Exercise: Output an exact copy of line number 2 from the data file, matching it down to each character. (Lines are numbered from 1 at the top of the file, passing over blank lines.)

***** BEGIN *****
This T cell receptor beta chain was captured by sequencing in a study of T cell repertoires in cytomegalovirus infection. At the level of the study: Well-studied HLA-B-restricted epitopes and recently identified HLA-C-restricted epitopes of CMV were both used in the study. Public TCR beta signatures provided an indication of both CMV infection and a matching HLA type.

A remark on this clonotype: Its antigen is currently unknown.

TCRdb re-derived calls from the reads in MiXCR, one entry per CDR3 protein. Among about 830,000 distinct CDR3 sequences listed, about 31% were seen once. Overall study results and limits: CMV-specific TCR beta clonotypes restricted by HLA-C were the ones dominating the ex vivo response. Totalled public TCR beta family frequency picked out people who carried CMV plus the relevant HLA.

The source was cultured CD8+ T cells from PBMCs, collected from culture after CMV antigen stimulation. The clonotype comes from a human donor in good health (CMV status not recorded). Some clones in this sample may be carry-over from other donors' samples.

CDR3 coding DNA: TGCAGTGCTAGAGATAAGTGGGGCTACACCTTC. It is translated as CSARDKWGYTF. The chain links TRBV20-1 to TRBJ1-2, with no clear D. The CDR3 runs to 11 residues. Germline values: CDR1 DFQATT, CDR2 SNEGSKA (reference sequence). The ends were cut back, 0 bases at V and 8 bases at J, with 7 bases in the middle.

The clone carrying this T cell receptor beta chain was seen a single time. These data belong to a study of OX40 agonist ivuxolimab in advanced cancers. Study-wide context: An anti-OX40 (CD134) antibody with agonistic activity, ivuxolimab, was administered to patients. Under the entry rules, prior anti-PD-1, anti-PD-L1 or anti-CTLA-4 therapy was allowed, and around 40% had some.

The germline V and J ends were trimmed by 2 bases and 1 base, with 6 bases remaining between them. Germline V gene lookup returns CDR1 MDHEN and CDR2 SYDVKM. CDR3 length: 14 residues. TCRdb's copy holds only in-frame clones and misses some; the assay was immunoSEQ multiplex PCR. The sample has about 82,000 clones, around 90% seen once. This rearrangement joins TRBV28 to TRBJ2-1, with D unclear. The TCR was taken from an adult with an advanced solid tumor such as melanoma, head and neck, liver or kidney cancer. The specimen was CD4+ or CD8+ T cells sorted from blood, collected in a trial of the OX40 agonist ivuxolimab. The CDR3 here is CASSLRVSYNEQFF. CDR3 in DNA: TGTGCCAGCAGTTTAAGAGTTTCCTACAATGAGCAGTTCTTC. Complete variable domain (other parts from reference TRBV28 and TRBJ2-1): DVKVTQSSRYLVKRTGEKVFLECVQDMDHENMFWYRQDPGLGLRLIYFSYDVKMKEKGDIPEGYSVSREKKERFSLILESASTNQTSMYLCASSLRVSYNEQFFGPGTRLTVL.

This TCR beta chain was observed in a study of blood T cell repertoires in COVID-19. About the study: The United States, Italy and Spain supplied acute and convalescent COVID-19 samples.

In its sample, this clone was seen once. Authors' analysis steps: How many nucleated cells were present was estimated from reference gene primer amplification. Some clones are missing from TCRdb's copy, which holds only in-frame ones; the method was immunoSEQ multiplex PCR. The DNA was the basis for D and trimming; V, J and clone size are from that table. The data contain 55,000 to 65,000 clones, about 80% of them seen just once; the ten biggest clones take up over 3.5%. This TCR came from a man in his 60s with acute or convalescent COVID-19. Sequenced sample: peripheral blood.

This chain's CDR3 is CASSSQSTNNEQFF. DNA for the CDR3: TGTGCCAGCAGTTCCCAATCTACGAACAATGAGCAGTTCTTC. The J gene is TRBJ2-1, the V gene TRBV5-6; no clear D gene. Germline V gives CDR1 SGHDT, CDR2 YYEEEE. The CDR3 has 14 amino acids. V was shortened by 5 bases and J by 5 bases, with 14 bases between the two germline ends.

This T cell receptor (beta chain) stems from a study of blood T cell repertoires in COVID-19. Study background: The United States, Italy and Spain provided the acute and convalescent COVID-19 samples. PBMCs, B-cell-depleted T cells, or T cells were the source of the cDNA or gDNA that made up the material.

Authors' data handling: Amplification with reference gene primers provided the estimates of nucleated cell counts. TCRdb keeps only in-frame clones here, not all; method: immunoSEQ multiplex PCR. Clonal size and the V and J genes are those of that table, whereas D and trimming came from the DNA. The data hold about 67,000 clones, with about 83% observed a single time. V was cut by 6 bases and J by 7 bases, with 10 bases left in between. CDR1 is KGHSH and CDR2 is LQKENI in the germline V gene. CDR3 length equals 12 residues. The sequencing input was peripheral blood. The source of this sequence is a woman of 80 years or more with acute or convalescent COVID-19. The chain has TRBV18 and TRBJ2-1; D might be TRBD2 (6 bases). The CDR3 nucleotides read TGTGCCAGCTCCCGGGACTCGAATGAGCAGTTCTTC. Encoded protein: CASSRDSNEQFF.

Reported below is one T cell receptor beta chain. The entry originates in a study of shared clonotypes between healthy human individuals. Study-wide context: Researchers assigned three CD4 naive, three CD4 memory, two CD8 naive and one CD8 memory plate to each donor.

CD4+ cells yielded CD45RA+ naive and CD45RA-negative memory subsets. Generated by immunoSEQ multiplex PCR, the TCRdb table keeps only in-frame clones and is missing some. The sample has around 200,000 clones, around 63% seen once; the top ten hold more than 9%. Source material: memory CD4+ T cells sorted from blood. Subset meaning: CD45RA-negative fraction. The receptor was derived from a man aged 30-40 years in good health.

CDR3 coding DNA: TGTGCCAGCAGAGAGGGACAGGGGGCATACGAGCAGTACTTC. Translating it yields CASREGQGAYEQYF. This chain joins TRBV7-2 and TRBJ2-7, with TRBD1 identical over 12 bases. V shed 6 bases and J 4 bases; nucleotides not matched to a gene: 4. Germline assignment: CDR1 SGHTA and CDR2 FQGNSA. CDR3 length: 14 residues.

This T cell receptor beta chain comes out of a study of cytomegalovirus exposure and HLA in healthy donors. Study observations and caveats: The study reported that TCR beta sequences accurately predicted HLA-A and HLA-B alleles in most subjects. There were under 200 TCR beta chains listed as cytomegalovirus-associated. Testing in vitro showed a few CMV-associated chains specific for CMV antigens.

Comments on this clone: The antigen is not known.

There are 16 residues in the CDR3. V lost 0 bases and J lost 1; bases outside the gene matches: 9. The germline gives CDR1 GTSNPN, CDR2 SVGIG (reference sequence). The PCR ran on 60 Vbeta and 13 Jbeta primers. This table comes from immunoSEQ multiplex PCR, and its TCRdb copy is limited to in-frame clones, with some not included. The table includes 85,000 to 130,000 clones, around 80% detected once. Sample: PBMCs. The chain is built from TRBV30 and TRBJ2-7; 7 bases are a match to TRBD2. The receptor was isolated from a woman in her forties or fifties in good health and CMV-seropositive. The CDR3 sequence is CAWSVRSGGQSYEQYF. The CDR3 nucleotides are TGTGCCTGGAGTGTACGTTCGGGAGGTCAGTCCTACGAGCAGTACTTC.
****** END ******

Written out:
A remark on this clonotype: Its antigen is currently unknown.